of breasts and mushrooms

A loose jowled, broad shouldered woman in black
wanders our camp with large handled basket and
pendulous breasts swinging freely beneath peasant blouse
above thin legs. She asks in lilting accent, perhaps French,
“May I have your mushrooms?” as though they were ours
only for camping for a price on a mountain where air hums
with RV generator songs. Admiring her trespass of parceled
campground boundaries, her astute respect for American
habits of possession in a quest for fungal delicacies,
and having enough delighted in their frumpy company peeking
at my pointing children from tiny mosses and pine duff, I say,
“Yes, of course,” and notice her basket nearly full, soil clinging
to creamy sponge roots below dozens of burnt red waxen caps,
echoing her own robust form.  She squats and pulls. Wanders.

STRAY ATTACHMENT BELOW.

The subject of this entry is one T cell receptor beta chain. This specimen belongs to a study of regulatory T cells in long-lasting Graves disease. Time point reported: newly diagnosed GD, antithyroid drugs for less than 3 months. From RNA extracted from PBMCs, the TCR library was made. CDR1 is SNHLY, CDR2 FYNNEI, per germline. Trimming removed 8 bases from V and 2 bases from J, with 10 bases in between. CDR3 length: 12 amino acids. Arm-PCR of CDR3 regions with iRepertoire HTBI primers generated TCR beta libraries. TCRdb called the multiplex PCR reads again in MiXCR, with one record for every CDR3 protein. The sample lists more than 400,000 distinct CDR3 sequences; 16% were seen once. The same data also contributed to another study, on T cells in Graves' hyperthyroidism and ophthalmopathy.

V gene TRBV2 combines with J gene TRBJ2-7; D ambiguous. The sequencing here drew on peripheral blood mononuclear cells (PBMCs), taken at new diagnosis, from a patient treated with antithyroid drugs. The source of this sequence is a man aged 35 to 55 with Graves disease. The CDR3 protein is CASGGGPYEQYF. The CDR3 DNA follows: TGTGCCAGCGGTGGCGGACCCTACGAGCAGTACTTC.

Squats and pulls some more, looks up at me, around me,
as I write. I want to walk with her, watch her cook these mysteries
over fire, taste her Rocky Mountain dreams of French cuisine.
I imagine, instead, her crossing into other camps, ambassador, visiting
my rough brothers-in-law, their blonde wives, leaning against red
trucks and silver mini vans, not far from here, through lodge pole pines,
her gentle request, their eyes upon her passing swaying breasts,
crude comments chuckled beneath beer breath,
relieved their own wives’ tits are tucked away,
firmly compressed, hiding their age, padded and wired
from wandering eyes, mushrooms unable to rise,
no nipples greeting the duff of day.

2007

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